Back when I was breezing through Person of Interest at a rate of knots, I was simultaneously checking the reviews at tv.com. ‘Liberty’ kick-starts season 3 by reverting to the primarily Number of the Week format, in this case Petty Officer Jack Salazar (Ray Valentin), enjoying shore leave with his buddy R.J. Philips (Alano Miller), unaware that R.J. has stolen some uncut diamonds at their recent encounter with Somali pirates and that a team of ex-Devildogs (Marines) want them back. I had fun with the episode and disagreed with the review that took it down. Now, watching with my brain on, I’m inclining more to the views of the idiot at tv.com.
After the events that closed out season 2, a straightforward Number episode does become a little mechanical, lacking any long-term significance. This was the feeling that prevailed, watching it today, though that’s unfair to the show. Taking Salazar’s story on its own, it provided an unexpected insight into one of our main characters. John Reese recognised someone in Jack, a good guy who tries to avoid trouble but who’s willing to act decisively and efficiently if it comes, a guy who could go far, both in the Navy and beyond. In short, a guy like John Reese, whose military career began in court, with a choice between jail-time, or five years in the military.
That’s how Reese started. And he can foresee a similar story for Jack, if he re-ups with the Navy. Just one piece of advice for him: when the CIA come to recruit him, say No.
But what ‘Liberty’ was really about was a soft reboot of the series. All of its core components have been reset, and this was about re-introducing us to the new realities. The Machine has disappeared, whereabouts unknown, but it is still providing Numbers to Finch. Who now has a second operative in Sameen Shaw, who is a bit less co-operative, refusing to be contactable between jobs, openly sarcastic about Finch’s stricture against killing people, or even shooting them come to that. Shaw’s working with Reese is a whole new dynamic and it doesn’t hurt that even when she dresses down for operations, she looks shit-hot, as we used to say in my teens and twenties.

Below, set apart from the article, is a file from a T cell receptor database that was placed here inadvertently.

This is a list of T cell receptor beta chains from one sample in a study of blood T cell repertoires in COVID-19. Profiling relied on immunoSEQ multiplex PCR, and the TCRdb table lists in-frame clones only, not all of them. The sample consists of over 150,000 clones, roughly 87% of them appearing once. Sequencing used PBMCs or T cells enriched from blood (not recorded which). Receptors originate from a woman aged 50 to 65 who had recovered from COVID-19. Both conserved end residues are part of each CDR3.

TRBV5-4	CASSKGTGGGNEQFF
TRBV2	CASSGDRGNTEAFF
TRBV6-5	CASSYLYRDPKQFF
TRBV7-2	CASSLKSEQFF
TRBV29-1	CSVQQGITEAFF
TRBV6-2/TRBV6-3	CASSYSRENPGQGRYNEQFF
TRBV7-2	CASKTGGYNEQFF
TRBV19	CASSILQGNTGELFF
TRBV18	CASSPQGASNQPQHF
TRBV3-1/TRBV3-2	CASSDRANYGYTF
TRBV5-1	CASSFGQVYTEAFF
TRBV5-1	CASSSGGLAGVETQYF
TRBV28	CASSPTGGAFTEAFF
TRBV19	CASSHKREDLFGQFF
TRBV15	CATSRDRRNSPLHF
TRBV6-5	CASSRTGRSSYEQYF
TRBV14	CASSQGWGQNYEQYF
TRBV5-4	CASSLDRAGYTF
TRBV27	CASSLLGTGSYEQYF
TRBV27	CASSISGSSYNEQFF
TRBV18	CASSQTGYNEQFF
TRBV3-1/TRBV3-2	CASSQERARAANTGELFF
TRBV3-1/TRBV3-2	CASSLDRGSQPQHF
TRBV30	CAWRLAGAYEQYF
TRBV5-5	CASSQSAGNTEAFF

And there’s Carter. Joss has been busted down to Officer again, but she’s refusing to knuckle under and leave the Police. She is a cop. Fusco’s openly sympathetic, telling her everyone knows she was set-up. She’ll still do her job, ten more years until she gets her twenty-year pension. And she’s still there to assist Reese and Finch, who will have her back as well if she asks.
But Carter is keeping her cards close to her chest and one of these is that she has installed Carl Elias underground, in a basement, keeping a low profile and supplying her with information. It’s keeping him alive. It’s also earned the gratitude of Scarface. Elias offers to wipe out HR for her, but Carter refuses. She’s still a cop. And as a cop, she’s going after HR herself. Carter will get her revenge first hand.
And lastly there’s Root. With this episode, both Sarah Shahi and Amy Acker join the cast, and are well-deserved additions. Root is still drifting around her sanatorium, having regular sessions with her psychiatrist, Dr Carmichael (Bruce Altman). Carmichael is clever but condescending, humours Root’s stories of speaking to a Higher Power, thinks he can remove all electronic communication from her and she’ll thank him.
But Root is in communicationwith the Machine. She is now its Analog Interface, whatever that may turn out to be. And when it comes to truth, she knows far too much about Carmichael for his comfort. She’s having an argument with the Machine over whether she kills him or not.
So, these are the new ground rules, the reset for season 3. And there’s a disappointingly unsubtle prediction from Finch about fearing things are about to get complicated. Soft reboot. A simple Number story. Just a lull, a calm before the storm. Because things are going to get very complicated indeed over the next 22 episodes…